Six months after the first case of COVID-19, we see the results of various approaches to virus control and prevention, with 25% of the global population experiencing a ‘lockdown’. This week’s #LeadershipObvs features blogs that highlight the strengths and limitations of different leadership approaches, and we see a greater focus on collective regional and local leadership strategies from Australia to the Caribbean.
Robin Niblett and Dr Leslie Vinjamuri, ‘Why Democracies Do Better at Surviving Pandemics’, Chatham House, 26 May 2020.
Coronavirus has revealed underlying vulnerabilities in autocracies. Democracies may be slow and chaotic, but they are resilient and adaptable. Authoritarian systems may be decisive, but they are brittle. Niblett and Vinjamuri argue that democracies build trust through the mobilisation of support from universities, foundations and non-profit organisations, who collaborate to deliver medical support or attempt to secure a vaccine against the amorphous cross-border virus. Spaces need to be created where these organisations and other actors can discover and amplify their collective leadership power.
#LeadershipObvs in a nutshell: Democracies have responded resiliently to this crisis because of the power and freedom of civil society.
Bronwyn Fredericks, Sarah Holcombe and Abraham Bradfield, ‘Reconciliation Week: a time to reflect on strong Indigenous leadership and resilience in the face of a pandemic’, The Conversation, 29 May 2020.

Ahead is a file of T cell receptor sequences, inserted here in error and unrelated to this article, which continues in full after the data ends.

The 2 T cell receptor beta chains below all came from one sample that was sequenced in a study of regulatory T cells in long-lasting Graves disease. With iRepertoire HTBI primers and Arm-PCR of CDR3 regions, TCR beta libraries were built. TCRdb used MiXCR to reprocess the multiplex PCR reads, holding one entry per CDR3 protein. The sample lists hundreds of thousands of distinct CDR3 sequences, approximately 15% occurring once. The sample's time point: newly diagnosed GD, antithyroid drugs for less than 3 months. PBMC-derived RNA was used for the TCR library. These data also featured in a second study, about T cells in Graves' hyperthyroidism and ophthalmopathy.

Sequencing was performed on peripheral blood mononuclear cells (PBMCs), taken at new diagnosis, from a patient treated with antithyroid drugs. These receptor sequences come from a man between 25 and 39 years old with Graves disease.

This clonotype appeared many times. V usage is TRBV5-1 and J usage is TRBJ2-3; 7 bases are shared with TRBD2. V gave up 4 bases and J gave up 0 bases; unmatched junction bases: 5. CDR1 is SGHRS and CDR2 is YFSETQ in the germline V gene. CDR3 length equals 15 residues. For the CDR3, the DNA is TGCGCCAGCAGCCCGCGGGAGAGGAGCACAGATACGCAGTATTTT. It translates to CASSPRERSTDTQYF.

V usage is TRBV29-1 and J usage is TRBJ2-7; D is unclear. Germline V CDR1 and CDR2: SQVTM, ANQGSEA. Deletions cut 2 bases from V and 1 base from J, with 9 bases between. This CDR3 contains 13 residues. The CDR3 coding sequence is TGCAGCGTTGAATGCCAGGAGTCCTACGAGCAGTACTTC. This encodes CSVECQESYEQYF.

Indigenous Australians have demonstrated strong leadership during the coronavirus outbreak. Residents have set up roadblocks, evacuated people from regional towns, and put limits on fuel to prevent non-essential travel. These actions stress the importance of local-level decision-making in preventing outbreaks of COVID-19. Fredericks and Holcombe argue that the Australian federal government is more likely to shift its future approach when working with Indigenous NGOs – to ensure we don’t go back to what was “normal”.
#LeadershipObvs in a nutshell: Indigenous responses to coronavirus have demonstrated the effectiveness of local-level decision-making.
Myriam Blin and Jess Auerbach, ‘How Mauritius’ unique political culture helped it beat COVID-19’, African Arguments, 28 May 2020.
Alarming predictions of a coronavirus outbreak in Mauritius (90,000 moderate cases and 800 deaths) were prevented due to the political leadership. On 11 May the country was free of cases. Blin and Auerbach argue that the rapid response to testing, mobilisation of the highly connected society, and the paternalistic political leadership in government were the main contributors to success. The government also benefitted from a long-standing culture that calls on people to act in the interest of national unity. Governments should be encouraged to conduct regular political analysis to maximise their structural strengths.
#LeadershipObvs in a nutshell: Working with the grain of local culture can help garner public support for virus prevention efforts.
The absence of global leadership during the COVID-19 outbreak has drawn attention to regional leadership: notably in the Caribbean, where efforts have been stepped-up to manage the sourcing of PPE. The president of Barbados, Mia Mottley, has been active on the world stage, calling for a new international economic order to address deepening inequality. Wilkinson argues that we need to give more space to female leaders and listen to their views to address increasing inequality within and between countries.